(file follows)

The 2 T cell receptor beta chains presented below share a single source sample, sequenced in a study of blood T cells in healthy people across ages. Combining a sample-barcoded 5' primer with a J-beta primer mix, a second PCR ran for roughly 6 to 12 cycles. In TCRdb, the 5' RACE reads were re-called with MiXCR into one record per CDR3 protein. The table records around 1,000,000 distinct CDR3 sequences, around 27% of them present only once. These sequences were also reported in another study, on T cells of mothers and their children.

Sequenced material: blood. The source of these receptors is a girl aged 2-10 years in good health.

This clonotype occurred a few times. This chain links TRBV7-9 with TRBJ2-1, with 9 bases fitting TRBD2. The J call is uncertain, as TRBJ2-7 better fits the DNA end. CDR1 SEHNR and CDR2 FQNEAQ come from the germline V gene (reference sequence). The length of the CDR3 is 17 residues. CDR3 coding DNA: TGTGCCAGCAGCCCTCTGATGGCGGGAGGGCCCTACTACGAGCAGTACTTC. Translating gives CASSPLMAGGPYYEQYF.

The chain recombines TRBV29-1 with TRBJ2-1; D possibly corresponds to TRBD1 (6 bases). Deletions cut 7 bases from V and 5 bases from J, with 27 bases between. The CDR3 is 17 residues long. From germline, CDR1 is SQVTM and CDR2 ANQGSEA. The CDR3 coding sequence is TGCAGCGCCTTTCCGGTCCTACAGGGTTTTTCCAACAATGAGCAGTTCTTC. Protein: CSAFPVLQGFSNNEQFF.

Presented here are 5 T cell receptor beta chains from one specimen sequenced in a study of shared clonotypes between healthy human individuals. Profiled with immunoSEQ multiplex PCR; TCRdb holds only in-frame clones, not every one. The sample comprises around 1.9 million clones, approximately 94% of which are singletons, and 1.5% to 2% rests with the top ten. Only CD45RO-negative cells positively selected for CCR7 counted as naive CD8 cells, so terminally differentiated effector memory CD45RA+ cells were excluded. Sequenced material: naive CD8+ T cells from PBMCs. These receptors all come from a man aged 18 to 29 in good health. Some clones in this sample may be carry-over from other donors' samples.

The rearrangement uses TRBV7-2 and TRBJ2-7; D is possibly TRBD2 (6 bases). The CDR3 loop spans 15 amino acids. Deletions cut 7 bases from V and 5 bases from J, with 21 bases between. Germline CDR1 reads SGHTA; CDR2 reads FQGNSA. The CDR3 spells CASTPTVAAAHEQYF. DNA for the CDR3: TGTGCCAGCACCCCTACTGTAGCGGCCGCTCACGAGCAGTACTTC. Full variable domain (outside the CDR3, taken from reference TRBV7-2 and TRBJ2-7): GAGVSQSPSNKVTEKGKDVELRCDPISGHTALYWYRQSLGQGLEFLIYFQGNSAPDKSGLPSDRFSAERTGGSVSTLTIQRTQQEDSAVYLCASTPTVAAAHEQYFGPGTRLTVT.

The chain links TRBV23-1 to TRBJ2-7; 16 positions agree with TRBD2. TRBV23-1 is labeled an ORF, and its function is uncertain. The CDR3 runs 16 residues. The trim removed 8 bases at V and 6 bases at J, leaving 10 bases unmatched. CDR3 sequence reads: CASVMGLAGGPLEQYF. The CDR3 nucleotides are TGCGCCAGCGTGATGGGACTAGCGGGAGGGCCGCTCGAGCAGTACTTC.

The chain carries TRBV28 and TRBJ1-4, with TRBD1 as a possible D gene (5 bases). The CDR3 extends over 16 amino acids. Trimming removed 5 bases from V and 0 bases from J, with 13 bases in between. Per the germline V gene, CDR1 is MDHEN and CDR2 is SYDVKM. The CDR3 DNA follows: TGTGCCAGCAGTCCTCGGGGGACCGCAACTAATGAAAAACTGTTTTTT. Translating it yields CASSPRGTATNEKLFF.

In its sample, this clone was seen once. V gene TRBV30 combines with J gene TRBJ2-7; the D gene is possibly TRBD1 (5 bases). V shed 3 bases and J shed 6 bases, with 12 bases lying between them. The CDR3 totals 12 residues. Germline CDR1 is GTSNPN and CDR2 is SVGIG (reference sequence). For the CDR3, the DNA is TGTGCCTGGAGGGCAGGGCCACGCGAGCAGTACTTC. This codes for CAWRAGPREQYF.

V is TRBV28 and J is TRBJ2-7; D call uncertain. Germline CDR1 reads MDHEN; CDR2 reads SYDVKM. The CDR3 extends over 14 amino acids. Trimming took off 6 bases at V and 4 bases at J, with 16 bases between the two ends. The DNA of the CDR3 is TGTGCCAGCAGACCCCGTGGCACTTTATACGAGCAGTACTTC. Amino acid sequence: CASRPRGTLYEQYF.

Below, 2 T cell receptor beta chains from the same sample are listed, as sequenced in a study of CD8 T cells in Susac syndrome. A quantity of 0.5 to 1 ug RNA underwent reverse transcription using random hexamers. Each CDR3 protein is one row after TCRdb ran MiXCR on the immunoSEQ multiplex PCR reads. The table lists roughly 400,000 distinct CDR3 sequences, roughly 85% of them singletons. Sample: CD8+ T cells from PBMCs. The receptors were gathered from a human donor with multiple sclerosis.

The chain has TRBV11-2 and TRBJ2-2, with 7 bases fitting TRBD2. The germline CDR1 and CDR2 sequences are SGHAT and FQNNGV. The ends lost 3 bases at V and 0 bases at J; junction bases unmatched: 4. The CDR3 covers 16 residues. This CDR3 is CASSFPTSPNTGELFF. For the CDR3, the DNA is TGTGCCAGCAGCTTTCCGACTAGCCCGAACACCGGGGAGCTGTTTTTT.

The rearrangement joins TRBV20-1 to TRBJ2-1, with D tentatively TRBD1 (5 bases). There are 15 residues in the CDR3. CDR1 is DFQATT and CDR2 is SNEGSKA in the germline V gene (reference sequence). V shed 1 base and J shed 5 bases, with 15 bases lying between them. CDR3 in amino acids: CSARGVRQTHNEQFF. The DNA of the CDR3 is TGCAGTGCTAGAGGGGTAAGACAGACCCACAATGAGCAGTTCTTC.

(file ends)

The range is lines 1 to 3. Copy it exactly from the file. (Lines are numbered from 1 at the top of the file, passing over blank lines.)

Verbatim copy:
The 2 T cell receptor beta chains presented below share a single source sample, sequenced in a study of blood T cells in healthy people across ages. Combining a sample-barcoded 5' primer with a J-beta primer mix, a second PCR ran for roughly 6 to 12 cycles. In TCRdb, the 5' RACE reads were re-called with MiXCR into one record per CDR3 protein. The table records around 1,000,000 distinct CDR3 sequences, around 27% of them present only once. These sequences were also reported in another study, on T cells of mothers and their children.

Sequenced material: blood. The source of these receptors is a girl aged 2-10 years in good health.

This clonotype occurred a few times. This chain links TRBV7-9 with TRBJ2-1, with 9 bases fitting TRBD2. The J call is uncertain, as TRBJ2-7 better fits the DNA end. CDR1 SEHNR and CDR2 FQNEAQ come from the germline V gene (reference sequence). The length of the CDR3 is 17 residues. CDR3 coding DNA: TGTGCCAGCAGCCCTCTGATGGCGGGAGGGCCCTACTACGAGCAGTACTTC. Translating gives CASSPLMAGGPYYEQYF.